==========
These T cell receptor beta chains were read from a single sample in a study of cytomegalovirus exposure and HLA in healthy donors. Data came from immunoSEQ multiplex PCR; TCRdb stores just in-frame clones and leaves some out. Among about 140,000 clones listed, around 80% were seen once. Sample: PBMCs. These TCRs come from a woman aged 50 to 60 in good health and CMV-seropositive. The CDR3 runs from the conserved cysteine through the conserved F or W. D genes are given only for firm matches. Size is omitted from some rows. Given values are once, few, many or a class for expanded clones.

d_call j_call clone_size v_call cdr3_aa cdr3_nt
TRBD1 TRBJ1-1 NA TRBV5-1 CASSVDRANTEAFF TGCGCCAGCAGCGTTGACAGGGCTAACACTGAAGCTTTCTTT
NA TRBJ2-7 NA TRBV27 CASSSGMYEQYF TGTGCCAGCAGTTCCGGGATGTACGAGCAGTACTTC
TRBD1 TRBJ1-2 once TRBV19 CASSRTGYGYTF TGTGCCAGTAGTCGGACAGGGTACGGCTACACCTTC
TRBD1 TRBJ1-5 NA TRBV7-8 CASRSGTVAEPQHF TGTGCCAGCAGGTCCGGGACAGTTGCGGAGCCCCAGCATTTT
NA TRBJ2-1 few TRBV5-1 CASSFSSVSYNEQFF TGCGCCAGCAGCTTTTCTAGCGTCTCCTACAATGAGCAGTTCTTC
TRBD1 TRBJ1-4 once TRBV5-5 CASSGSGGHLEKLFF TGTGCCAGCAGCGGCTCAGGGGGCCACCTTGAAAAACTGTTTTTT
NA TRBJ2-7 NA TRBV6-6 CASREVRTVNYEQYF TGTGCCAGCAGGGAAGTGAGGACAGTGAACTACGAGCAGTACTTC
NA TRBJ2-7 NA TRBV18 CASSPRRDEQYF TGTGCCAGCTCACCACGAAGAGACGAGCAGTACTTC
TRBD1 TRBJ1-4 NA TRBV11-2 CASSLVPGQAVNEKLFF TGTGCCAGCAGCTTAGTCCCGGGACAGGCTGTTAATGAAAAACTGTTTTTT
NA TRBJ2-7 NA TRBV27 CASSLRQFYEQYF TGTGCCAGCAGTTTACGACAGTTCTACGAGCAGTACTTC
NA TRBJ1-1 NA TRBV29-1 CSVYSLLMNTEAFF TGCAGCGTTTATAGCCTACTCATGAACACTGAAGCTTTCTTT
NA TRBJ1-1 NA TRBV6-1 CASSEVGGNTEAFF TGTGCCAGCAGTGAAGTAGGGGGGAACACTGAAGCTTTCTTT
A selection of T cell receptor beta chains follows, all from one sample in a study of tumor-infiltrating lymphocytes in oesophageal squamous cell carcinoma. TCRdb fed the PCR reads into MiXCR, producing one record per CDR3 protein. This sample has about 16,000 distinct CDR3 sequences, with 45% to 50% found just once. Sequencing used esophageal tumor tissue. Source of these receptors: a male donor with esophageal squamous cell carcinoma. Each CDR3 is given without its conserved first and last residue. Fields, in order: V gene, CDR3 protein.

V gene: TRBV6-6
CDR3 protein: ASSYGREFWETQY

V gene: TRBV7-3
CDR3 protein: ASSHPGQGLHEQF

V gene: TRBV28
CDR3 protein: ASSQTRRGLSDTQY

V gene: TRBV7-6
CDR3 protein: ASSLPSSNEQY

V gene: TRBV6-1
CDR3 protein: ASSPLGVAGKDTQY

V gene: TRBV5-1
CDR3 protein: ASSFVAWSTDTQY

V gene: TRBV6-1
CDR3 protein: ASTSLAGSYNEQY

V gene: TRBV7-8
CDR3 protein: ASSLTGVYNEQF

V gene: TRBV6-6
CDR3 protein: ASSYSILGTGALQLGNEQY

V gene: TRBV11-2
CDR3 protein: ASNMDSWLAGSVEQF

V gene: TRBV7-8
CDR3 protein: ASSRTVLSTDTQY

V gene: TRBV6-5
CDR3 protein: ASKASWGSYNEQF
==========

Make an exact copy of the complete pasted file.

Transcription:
These T cell receptor beta chains were read from a single sample in a study of cytomegalovirus exposure and HLA in healthy donors. Data came from immunoSEQ multiplex PCR; TCRdb stores just in-frame clones and leaves some out. Among about 140,000 clones listed, around 80% were seen once. Sample: PBMCs. These TCRs come from a woman aged 50 to 60 in good health and CMV-seropositive. The CDR3 runs from the conserved cysteine through the conserved F or W. D genes are given only for firm matches. Size is omitted from some rows. Given values are once, few, many or a class for expanded clones.

d_call j_call clone_size v_call cdr3_aa cdr3_nt
TRBD1 TRBJ1-1 NA TRBV5-1 CASSVDRANTEAFF TGCGCCAGCAGCGTTGACAGGGCTAACACTGAAGCTTTCTTT
NA TRBJ2-7 NA TRBV27 CASSSGMYEQYF TGTGCCAGCAGTTCCGGGATGTACGAGCAGTACTTC
TRBD1 TRBJ1-2 once TRBV19 CASSRTGYGYTF TGTGCCAGTAGTCGGACAGGGTACGGCTACACCTTC
TRBD1 TRBJ1-5 NA TRBV7-8 CASRSGTVAEPQHF TGTGCCAGCAGGTCCGGGACAGTTGCGGAGCCCCAGCATTTT
NA TRBJ2-1 few TRBV5-1 CASSFSSVSYNEQFF TGCGCCAGCAGCTTTTCTAGCGTCTCCTACAATGAGCAGTTCTTC
TRBD1 TRBJ1-4 once TRBV5-5 CASSGSGGHLEKLFF TGTGCCAGCAGCGGCTCAGGGGGCCACCTTGAAAAACTGTTTTTT
NA TRBJ2-7 NA TRBV6-6 CASREVRTVNYEQYF TGTGCCAGCAGGGAAGTGAGGACAGTGAACTACGAGCAGTACTTC
NA TRBJ2-7 NA TRBV18 CASSPRRDEQYF TGTGCCAGCTCACCACGAAGAGACGAGCAGTACTTC
TRBD1 TRBJ1-4 NA TRBV11-2 CASSLVPGQAVNEKLFF TGTGCCAGCAGCTTAGTCCCGGGACAGGCTGTTAATGAAAAACTGTTTTTT
NA TRBJ2-7 NA TRBV27 CASSLRQFYEQYF TGTGCCAGCAGTTTACGACAGTTCTACGAGCAGTACTTC
NA TRBJ1-1 NA TRBV29-1 CSVYSLLMNTEAFF TGCAGCGTTTATAGCCTACTCATGAACACTGAAGCTTTCTTT
NA TRBJ1-1 NA TRBV6-1 CASSEVGGNTEAFF TGTGCCAGCAGTGAAGTAGGGGGGAACACTGAAGCTTTCTTT
A selection of T cell receptor beta chains follows, all from one sample in a study of tumor-infiltrating lymphocytes in oesophageal squamous cell carcinoma. TCRdb fed the PCR reads into MiXCR, producing one record per CDR3 protein. This sample has about 16,000 distinct CDR3 sequences, with 45% to 50% found just once. Sequencing used esophageal tumor tissue. Source of these receptors: a male donor with esophageal squamous cell carcinoma. Each CDR3 is given without its conserved first and last residue. Fields, in order: V gene, CDR3 protein.

V gene: TRBV6-6
CDR3 protein: ASSYGREFWETQY

V gene: TRBV7-3
CDR3 protein: ASSHPGQGLHEQF

V gene: TRBV28
CDR3 protein: ASSQTRRGLSDTQY

V gene: TRBV7-6
CDR3 protein: ASSLPSSNEQY

V gene: TRBV6-1
CDR3 protein: ASSPLGVAGKDTQY

V gene: TRBV5-1
CDR3 protein: ASSFVAWSTDTQY

V gene: TRBV6-1
CDR3 protein: ASTSLAGSYNEQY

V gene: TRBV7-8
CDR3 protein: ASSLTGVYNEQF

V gene: TRBV6-6
CDR3 protein: ASSYSILGTGALQLGNEQY

V gene: TRBV11-2
CDR3 protein: ASNMDSWLAGSVEQF

V gene: TRBV7-8
CDR3 protein: ASSRTVLSTDTQY

V gene: TRBV6-5
CDR3 protein: ASKASWGSYNEQF